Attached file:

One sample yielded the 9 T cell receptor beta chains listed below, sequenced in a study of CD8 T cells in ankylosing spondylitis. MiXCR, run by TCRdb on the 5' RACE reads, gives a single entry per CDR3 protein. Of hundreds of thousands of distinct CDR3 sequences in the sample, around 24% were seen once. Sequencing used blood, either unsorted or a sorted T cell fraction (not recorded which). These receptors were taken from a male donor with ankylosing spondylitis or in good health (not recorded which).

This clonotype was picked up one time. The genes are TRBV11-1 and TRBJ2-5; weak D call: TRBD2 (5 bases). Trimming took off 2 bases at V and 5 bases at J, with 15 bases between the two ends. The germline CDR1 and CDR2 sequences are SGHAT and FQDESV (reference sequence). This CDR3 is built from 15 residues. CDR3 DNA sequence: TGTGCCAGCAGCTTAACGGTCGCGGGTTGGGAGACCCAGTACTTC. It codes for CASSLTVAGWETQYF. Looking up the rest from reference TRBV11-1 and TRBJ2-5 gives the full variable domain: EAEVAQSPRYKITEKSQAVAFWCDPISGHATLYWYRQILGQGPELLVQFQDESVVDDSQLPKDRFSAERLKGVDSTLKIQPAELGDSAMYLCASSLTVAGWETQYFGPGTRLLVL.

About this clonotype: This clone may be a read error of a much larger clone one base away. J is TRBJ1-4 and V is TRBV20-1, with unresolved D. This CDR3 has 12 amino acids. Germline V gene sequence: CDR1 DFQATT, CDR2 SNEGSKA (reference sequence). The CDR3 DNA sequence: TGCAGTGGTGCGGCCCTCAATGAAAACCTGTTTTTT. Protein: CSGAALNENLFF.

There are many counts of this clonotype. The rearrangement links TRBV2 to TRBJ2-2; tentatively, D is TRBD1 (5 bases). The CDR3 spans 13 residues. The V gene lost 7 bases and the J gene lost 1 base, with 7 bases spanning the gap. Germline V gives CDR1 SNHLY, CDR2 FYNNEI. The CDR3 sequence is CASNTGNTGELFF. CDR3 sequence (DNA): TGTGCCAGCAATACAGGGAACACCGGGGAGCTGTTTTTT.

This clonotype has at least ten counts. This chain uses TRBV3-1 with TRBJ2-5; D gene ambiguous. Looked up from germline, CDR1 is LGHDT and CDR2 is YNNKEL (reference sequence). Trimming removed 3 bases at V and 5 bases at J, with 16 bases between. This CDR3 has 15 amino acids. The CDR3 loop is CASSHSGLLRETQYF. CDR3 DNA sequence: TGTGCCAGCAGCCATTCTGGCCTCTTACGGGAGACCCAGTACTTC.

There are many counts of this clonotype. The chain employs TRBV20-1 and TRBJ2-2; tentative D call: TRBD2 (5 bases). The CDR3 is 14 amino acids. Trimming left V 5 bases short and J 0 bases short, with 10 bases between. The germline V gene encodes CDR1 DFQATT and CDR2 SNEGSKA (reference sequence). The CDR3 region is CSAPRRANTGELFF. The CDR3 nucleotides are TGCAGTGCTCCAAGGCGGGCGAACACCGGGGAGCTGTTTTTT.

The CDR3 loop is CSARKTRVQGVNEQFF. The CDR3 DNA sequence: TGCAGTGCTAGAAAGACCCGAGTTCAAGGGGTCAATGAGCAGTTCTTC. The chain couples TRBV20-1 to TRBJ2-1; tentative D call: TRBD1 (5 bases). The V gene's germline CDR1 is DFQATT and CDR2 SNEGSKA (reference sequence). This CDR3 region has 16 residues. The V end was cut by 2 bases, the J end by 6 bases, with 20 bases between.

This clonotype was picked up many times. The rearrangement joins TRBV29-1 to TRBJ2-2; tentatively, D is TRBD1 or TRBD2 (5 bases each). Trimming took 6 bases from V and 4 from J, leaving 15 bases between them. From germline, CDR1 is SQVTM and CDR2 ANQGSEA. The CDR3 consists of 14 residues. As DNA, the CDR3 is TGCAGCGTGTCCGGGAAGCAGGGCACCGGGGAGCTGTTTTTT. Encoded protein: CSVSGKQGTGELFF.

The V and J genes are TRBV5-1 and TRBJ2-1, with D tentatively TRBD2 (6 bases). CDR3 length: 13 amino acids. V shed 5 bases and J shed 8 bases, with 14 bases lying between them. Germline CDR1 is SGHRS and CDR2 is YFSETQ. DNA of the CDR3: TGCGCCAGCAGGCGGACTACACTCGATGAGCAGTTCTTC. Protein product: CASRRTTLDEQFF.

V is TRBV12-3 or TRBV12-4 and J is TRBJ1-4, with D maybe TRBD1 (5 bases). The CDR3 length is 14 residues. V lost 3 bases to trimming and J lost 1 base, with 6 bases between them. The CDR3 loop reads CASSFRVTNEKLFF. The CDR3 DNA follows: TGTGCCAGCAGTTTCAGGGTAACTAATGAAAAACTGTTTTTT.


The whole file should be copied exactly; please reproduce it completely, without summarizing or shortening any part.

One sample yielded the 9 T cell receptor beta chains listed below, sequenced in a study of CD8 T cells in ankylosing spondylitis. MiXCR, run by TCRdb on the 5' RACE reads, gives a single entry per CDR3 protein. Of hundreds of thousands of distinct CDR3 sequences in the sample, around 24% were seen once. Sequencing used blood, either unsorted or a sorted T cell fraction (not recorded which). These receptors were taken from a male donor with ankylosing spondylitis or in good health (not recorded which).

This clonotype was picked up one time. The genes are TRBV11-1 and TRBJ2-5; weak D call: TRBD2 (5 bases). Trimming took off 2 bases at V and 5 bases at J, with 15 bases between the two ends. The germline CDR1 and CDR2 sequences are SGHAT and FQDESV (reference sequence). This CDR3 is built from 15 residues. CDR3 DNA sequence: TGTGCCAGCAGCTTAACGGTCGCGGGTTGGGAGACCCAGTACTTC. It codes for CASSLTVAGWETQYF. Looking up the rest from reference TRBV11-1 and TRBJ2-5 gives the full variable domain: EAEVAQSPRYKITEKSQAVAFWCDPISGHATLYWYRQILGQGPELLVQFQDESVVDDSQLPKDRFSAERLKGVDSTLKIQPAELGDSAMYLCASSLTVAGWETQYFGPGTRLLVL.

About this clonotype: This clone may be a read error of a much larger clone one base away. J is TRBJ1-4 and V is TRBV20-1, with unresolved D. This CDR3 has 12 amino acids. Germline V gene sequence: CDR1 DFQATT, CDR2 SNEGSKA (reference sequence). The CDR3 DNA sequence: TGCAGTGGTGCGGCCCTCAATGAAAACCTGTTTTTT. Protein: CSGAALNENLFF.

There are many counts of this clonotype. The rearrangement links TRBV2 to TRBJ2-2; tentatively, D is TRBD1 (5 bases). The CDR3 spans 13 residues. The V gene lost 7 bases and the J gene lost 1 base, with 7 bases spanning the gap. Germline V gives CDR1 SNHLY, CDR2 FYNNEI. The CDR3 sequence is CASNTGNTGELFF. CDR3 sequence (DNA): TGTGCCAGCAATACAGGGAACACCGGGGAGCTGTTTTTT.

This clonotype has at least ten counts. This chain uses TRBV3-1 with TRBJ2-5; D gene ambiguous. Looked up from germline, CDR1 is LGHDT and CDR2 is YNNKEL (reference sequence). Trimming removed 3 bases at V and 5 bases at J, with 16 bases between. This CDR3 has 15 amino acids. The CDR3 loop is CASSHSGLLRETQYF. CDR3 DNA sequence: TGTGCCAGCAGCCATTCTGGCCTCTTACGGGAGACCCAGTACTTC.

There are many counts of this clonotype. The chain employs TRBV20-1 and TRBJ2-2; tentative D call: TRBD2 (5 bases). The CDR3 is 14 amino acids. Trimming left V 5 bases short and J 0 bases short, with 10 bases between. The germline V gene encodes CDR1 DFQATT and CDR2 SNEGSKA (reference sequence). The CDR3 region is CSAPRRANTGELFF. The CDR3 nucleotides are TGCAGTGCTCCAAGGCGGGCGAACACCGGGGAGCTGTTTTTT.

The CDR3 loop is CSARKTRVQGVNEQFF. The CDR3 DNA sequence: TGCAGTGCTAGAAAGACCCGAGTTCAAGGGGTCAATGAGCAGTTCTTC. The chain couples TRBV20-1 to TRBJ2-1; tentative D call: TRBD1 (5 bases). The V gene's germline CDR1 is DFQATT and CDR2 SNEGSKA (reference sequence). This CDR3 region has 16 residues. The V end was cut by 2 bases, the J end by 6 bases, with 20 bases between.

This clonotype was picked up many times. The rearrangement joins TRBV29-1 to TRBJ2-2; tentatively, D is TRBD1 or TRBD2 (5 bases each). Trimming took 6 bases from V and 4 from J, leaving 15 bases between them. From germline, CDR1 is SQVTM and CDR2 ANQGSEA. The CDR3 consists of 14 residues. As DNA, the CDR3 is TGCAGCGTGTCCGGGAAGCAGGGCACCGGGGAGCTGTTTTTT. Encoded protein: CSVSGKQGTGELFF.

The V and J genes are TRBV5-1 and TRBJ2-1, with D tentatively TRBD2 (6 bases). CDR3 length: 13 amino acids. V shed 5 bases and J shed 8 bases, with 14 bases lying between them. Germline CDR1 is SGHRS and CDR2 is YFSETQ. DNA of the CDR3: TGCGCCAGCAGGCGGACTACACTCGATGAGCAGTTCTTC. Protein product: CASRRTTLDEQFF.

V is TRBV12-3 or TRBV12-4 and J is TRBJ1-4, with D maybe TRBD1 (5 bases). The CDR3 length is 14 residues. V lost 3 bases to trimming and J lost 1 base, with 6 bases between them. The CDR3 loop reads CASSFRVTNEKLFF. The CDR3 DNA follows: TGTGCCAGCAGTTTCAGGGTAACTAATGAAAAACTGTTTTTT.